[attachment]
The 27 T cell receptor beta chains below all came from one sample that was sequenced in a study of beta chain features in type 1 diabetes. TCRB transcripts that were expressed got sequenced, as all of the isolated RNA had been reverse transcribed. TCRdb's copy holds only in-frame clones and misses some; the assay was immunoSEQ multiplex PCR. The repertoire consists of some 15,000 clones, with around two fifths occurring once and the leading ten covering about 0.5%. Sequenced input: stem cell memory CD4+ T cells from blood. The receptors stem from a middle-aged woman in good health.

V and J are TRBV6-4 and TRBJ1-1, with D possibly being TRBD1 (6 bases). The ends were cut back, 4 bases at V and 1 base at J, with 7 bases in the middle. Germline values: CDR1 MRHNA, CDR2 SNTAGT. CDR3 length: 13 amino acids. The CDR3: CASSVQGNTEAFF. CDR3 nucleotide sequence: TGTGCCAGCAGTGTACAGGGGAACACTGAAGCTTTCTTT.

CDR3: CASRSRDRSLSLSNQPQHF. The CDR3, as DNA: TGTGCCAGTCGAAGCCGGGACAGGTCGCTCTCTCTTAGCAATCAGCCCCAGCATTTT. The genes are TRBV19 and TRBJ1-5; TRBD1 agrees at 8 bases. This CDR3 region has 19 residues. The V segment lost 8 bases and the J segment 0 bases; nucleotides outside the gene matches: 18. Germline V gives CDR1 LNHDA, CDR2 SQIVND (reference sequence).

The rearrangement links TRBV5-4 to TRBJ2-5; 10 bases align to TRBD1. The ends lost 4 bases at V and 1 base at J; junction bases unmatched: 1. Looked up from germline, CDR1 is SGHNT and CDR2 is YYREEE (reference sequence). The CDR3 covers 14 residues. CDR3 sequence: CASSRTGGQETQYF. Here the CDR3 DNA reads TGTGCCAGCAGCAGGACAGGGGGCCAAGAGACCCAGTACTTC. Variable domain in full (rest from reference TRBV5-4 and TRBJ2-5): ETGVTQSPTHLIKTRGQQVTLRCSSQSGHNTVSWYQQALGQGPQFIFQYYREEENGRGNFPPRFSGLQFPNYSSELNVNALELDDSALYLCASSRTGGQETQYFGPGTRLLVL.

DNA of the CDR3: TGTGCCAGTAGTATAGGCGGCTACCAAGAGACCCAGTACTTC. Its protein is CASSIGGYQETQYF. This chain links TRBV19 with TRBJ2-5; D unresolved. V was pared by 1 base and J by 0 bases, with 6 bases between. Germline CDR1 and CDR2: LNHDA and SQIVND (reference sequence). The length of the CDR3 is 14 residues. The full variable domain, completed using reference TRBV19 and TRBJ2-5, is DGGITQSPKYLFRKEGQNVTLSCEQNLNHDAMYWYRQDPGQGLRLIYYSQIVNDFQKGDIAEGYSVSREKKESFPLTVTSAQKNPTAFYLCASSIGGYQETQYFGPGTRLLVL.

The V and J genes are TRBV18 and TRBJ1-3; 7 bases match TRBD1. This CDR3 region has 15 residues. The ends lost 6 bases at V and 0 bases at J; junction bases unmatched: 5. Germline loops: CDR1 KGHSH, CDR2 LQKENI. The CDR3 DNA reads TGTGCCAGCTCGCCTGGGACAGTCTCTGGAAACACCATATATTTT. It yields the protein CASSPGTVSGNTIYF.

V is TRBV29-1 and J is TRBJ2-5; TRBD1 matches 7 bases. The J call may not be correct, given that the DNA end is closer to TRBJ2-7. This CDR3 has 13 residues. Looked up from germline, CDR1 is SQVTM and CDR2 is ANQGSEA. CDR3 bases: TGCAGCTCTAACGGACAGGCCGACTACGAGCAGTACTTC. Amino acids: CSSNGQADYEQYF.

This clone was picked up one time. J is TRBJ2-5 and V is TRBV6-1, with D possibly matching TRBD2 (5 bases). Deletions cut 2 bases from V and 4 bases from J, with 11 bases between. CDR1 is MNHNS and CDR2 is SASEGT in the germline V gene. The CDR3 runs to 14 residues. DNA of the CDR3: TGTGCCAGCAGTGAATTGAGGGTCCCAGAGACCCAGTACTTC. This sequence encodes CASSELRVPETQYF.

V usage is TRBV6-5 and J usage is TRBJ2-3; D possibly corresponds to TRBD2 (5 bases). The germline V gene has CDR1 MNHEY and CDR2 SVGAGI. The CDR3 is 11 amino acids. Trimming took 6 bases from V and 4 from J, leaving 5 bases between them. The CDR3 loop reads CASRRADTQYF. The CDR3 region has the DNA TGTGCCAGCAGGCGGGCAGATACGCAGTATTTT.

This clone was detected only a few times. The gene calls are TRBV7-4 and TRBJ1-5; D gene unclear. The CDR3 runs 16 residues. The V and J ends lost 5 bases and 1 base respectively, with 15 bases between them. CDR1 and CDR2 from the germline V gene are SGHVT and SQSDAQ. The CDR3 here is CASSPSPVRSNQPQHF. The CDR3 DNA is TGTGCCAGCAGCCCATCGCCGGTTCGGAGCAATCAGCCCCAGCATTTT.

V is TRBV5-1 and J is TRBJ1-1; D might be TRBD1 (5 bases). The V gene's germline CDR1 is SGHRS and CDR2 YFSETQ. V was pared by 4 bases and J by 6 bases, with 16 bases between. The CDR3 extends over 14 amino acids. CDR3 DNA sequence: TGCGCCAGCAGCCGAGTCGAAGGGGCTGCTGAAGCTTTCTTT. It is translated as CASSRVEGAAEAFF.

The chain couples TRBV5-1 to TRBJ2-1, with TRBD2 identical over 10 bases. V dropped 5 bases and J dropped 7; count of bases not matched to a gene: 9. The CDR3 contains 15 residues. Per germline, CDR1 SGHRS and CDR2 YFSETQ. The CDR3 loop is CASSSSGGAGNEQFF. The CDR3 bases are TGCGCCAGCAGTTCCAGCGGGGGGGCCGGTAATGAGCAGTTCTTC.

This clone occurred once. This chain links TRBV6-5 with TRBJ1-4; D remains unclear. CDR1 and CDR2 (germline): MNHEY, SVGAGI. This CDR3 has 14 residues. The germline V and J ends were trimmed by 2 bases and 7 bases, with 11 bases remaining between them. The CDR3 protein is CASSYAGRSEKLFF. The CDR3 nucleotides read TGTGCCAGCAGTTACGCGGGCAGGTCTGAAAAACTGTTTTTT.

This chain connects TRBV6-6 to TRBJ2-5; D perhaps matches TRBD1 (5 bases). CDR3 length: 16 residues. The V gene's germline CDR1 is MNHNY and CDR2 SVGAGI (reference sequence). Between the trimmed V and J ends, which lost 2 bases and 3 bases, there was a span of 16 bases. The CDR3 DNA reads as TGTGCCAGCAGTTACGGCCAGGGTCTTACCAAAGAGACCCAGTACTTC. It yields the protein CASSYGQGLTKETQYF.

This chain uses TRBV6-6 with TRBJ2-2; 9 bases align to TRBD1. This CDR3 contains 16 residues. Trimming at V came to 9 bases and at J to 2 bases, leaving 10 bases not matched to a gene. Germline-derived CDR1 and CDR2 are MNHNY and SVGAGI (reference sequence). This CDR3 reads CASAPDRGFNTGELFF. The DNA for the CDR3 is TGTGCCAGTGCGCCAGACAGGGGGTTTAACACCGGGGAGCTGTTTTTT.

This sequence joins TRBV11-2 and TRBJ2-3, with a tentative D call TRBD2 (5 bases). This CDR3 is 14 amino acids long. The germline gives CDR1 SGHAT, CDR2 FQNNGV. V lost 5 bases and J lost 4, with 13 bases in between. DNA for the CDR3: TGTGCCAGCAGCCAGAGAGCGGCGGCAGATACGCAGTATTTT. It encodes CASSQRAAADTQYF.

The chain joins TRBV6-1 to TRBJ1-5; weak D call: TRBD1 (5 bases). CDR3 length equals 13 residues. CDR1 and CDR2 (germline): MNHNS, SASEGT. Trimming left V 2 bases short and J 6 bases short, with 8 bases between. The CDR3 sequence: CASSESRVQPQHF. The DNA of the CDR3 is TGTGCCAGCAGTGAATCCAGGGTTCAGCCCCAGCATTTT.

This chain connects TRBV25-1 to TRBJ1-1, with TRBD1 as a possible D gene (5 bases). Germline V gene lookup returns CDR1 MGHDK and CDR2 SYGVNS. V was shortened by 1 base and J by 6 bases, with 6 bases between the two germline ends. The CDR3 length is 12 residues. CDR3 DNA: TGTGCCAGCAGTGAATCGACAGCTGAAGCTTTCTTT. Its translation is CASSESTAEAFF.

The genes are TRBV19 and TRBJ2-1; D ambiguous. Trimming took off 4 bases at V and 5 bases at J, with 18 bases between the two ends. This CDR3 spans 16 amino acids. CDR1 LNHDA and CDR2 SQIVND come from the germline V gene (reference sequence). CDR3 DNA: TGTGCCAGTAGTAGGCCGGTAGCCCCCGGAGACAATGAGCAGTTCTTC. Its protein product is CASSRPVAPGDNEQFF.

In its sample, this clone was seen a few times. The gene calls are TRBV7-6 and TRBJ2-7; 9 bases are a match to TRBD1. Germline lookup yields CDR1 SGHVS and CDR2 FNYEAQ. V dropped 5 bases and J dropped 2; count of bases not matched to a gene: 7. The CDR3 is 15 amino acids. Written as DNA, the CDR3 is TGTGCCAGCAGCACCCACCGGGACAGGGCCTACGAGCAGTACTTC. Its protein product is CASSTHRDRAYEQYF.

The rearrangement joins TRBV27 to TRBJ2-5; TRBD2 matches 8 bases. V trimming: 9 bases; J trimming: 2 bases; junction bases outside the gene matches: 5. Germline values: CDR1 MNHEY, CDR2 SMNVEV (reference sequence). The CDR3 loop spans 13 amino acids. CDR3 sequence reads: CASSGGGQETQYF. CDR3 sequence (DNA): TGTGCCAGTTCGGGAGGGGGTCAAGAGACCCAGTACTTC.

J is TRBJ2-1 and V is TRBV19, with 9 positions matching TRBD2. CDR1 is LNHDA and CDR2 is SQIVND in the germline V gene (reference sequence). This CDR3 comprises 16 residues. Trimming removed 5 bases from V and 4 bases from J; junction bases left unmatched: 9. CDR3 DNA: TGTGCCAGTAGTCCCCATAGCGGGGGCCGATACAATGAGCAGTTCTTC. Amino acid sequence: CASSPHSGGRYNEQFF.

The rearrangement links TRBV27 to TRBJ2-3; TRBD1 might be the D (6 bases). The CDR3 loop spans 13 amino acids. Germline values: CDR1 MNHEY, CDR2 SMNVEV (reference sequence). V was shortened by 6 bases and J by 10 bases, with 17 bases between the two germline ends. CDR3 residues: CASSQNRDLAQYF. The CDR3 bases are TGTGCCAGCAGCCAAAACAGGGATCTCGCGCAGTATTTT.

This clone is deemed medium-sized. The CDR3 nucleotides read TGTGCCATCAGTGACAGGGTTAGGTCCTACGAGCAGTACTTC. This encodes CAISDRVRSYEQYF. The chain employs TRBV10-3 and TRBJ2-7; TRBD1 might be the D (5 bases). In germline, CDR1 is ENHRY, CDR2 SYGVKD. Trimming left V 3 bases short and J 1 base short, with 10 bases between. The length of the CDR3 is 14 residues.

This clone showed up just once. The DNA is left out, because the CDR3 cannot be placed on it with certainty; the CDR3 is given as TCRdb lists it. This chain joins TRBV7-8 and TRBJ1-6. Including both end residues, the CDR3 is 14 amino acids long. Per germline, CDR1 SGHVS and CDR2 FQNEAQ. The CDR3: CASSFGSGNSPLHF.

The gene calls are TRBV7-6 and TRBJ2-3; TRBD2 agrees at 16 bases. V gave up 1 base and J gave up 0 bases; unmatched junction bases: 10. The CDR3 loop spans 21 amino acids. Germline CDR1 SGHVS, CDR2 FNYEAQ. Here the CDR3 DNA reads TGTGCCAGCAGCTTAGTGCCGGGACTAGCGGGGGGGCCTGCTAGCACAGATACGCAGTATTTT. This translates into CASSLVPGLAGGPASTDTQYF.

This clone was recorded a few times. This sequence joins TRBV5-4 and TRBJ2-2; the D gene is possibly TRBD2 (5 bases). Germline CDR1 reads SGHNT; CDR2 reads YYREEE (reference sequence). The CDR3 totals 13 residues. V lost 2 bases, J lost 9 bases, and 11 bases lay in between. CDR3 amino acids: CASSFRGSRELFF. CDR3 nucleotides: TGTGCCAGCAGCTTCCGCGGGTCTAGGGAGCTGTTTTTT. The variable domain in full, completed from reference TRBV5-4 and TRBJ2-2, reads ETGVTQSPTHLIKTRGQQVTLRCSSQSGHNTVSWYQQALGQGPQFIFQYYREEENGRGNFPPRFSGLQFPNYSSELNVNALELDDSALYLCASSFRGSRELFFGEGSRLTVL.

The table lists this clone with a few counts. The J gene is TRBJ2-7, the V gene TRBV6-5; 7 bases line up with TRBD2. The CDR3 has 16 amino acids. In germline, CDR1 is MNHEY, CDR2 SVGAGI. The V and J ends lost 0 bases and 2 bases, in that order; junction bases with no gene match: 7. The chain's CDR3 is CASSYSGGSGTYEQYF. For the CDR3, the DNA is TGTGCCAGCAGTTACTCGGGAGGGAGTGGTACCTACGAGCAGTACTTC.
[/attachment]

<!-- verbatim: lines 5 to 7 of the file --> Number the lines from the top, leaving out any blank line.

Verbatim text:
DNA of the CDR3: TGTGCCAGTAGTATAGGCGGCTACCAAGAGACCCAGTACTTC. Its protein is CASSIGGYQETQYF. This chain links TRBV19 with TRBJ2-5; D unresolved. V was pared by 1 base and J by 0 bases, with 6 bases between. Germline CDR1 and CDR2: LNHDA and SQIVND (reference sequence). The length of the CDR3 is 14 residues. The full variable domain, completed using reference TRBV19 and TRBJ2-5, is DGGITQSPKYLFRKEGQNVTLSCEQNLNHDAMYWYRQDPGQGLRLIYYSQIVNDFQKGDIAEGYSVSREKKESFPLTVTSAQKNPTAFYLCASSIGGYQETQYFGPGTRLLVL.

The V and J genes are TRBV18 and TRBJ1-3; 7 bases match TRBD1. This CDR3 region has 15 residues. The ends lost 6 bases at V and 0 bases at J; junction bases unmatched: 5. Germline loops: CDR1 KGHSH, CDR2 LQKENI. The CDR3 DNA reads TGTGCCAGCTCGCCTGGGACAGTCTCTGGAAACACCATATATTTT. It yields the protein CASSPGTVSGNTIYF.

V is TRBV29-1 and J is TRBJ2-5; TRBD1 matches 7 bases. The J call may not be correct, given that the DNA end is closer to TRBJ2-7. This CDR3 has 13 residues. Looked up from germline, CDR1 is SQVTM and CDR2 is ANQGSEA. CDR3 bases: TGCAGCTCTAACGGACAGGCCGACTACGAGCAGTACTTC. Amino acids: CSSNGQADYEQYF.